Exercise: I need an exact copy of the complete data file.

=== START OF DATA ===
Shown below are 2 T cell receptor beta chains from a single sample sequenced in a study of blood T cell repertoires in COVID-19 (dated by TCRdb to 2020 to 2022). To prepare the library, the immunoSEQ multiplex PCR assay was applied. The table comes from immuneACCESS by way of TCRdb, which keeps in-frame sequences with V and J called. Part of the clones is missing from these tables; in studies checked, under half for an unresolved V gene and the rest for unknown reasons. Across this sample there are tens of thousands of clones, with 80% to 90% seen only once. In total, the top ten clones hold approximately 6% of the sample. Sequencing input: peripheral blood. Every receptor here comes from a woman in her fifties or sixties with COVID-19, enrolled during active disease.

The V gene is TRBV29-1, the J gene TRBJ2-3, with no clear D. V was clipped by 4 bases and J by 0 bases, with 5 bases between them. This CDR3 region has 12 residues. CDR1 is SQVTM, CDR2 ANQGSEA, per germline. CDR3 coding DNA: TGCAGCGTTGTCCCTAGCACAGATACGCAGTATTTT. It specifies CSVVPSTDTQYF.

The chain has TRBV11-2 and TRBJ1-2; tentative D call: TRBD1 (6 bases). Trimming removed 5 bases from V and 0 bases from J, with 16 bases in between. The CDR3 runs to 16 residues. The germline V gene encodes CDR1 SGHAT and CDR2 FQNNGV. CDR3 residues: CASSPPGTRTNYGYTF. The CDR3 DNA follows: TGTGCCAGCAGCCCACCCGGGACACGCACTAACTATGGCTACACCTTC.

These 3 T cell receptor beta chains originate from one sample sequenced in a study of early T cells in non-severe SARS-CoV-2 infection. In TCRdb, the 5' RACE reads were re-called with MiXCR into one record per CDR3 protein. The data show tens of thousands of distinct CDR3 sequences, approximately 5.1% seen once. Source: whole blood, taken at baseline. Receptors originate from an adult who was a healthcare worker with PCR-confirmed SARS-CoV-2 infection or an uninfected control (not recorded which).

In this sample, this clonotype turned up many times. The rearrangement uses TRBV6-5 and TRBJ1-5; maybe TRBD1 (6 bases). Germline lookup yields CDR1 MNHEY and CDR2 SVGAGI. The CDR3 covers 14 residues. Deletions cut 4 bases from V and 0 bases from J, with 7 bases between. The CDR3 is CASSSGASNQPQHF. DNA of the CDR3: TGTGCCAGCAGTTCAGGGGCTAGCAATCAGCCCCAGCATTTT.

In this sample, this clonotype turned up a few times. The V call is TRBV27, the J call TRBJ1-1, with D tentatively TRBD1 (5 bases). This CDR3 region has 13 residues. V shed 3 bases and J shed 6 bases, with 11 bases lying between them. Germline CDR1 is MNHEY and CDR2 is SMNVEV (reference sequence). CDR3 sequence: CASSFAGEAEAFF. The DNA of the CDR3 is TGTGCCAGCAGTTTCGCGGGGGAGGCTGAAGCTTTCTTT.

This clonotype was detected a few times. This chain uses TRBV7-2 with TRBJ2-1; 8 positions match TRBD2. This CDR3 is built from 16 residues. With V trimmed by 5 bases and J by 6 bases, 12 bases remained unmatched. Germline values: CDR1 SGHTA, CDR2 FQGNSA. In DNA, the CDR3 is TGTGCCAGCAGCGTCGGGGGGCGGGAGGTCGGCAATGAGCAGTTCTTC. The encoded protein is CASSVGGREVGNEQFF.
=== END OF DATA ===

Shown below are 2 T cell receptor beta chains from a single sample sequenced in a study of blood T cell repertoires in COVID-19 (dated by TCRdb to 2020 to 2022). To prepare the library, the immunoSEQ multiplex PCR assay was applied. The table comes from immuneACCESS by way of TCRdb, which keeps in-frame sequences with V and J called. Part of the clones is missing from these tables; in studies checked, under half for an unresolved V gene and the rest for unknown reasons. Across this sample there are tens of thousands of clones, with 80% to 90% seen only once. In total, the top ten clones hold approximately 6% of the sample. Sequencing input: peripheral blood. Every receptor here comes from a woman in her fifties or sixties with COVID-19, enrolled during active disease.

The V gene is TRBV29-1, the J gene TRBJ2-3, with no clear D. V was clipped by 4 bases and J by 0 bases, with 5 bases between them. This CDR3 region has 12 residues. CDR1 is SQVTM, CDR2 ANQGSEA, per germline. CDR3 coding DNA: TGCAGCGTTGTCCCTAGCACAGATACGCAGTATTTT. It specifies CSVVPSTDTQYF.

The chain has TRBV11-2 and TRBJ1-2; tentative D call: TRBD1 (6 bases). Trimming removed 5 bases from V and 0 bases from J, with 16 bases in between. The CDR3 runs to 16 residues. The germline V gene encodes CDR1 SGHAT and CDR2 FQNNGV. CDR3 residues: CASSPPGTRTNYGYTF. The CDR3 DNA follows: TGTGCCAGCAGCCCACCCGGGACACGCACTAACTATGGCTACACCTTC.

These 3 T cell receptor beta chains originate from one sample sequenced in a study of early T cells in non-severe SARS-CoV-2 infection. In TCRdb, the 5' RACE reads were re-called with MiXCR into one record per CDR3 protein. The data show tens of thousands of distinct CDR3 sequences, approximately 5.1% seen once. Source: whole blood, taken at baseline. Receptors originate from an adult who was a healthcare worker with PCR-confirmed SARS-CoV-2 infection or an uninfected control (not recorded which).

In this sample, this clonotype turned up many times. The rearrangement uses TRBV6-5 and TRBJ1-5; maybe TRBD1 (6 bases). Germline lookup yields CDR1 MNHEY and CDR2 SVGAGI. The CDR3 covers 14 residues. Deletions cut 4 bases from V and 0 bases from J, with 7 bases between. The CDR3 is CASSSGASNQPQHF. DNA of the CDR3: TGTGCCAGCAGTTCAGGGGCTAGCAATCAGCCCCAGCATTTT.

In this sample, this clonotype turned up a few times. The V call is TRBV27, the J call TRBJ1-1, with D tentatively TRBD1 (5 bases). This CDR3 region has 13 residues. V shed 3 bases and J shed 6 bases, with 11 bases lying between them. Germline CDR1 is MNHEY and CDR2 is SMNVEV (reference sequence). CDR3 sequence: CASSFAGEAEAFF. The DNA of the CDR3 is TGTGCCAGCAGTTTCGCGGGGGAGGCTGAAGCTTTCTTT.

This clonotype was detected a few times. This chain uses TRBV7-2 with TRBJ2-1; 8 positions match TRBD2. This CDR3 is built from 16 residues. With V trimmed by 5 bases and J by 6 bases, 12 bases remained unmatched. Germline values: CDR1 SGHTA, CDR2 FQGNSA. In DNA, the CDR3 is TGTGCCAGCAGCGTCGGGGGGCGGGAGGTCGGCAATGAGCAGTTCTTC. The encoded protein is CASSVGGREVGNEQFF.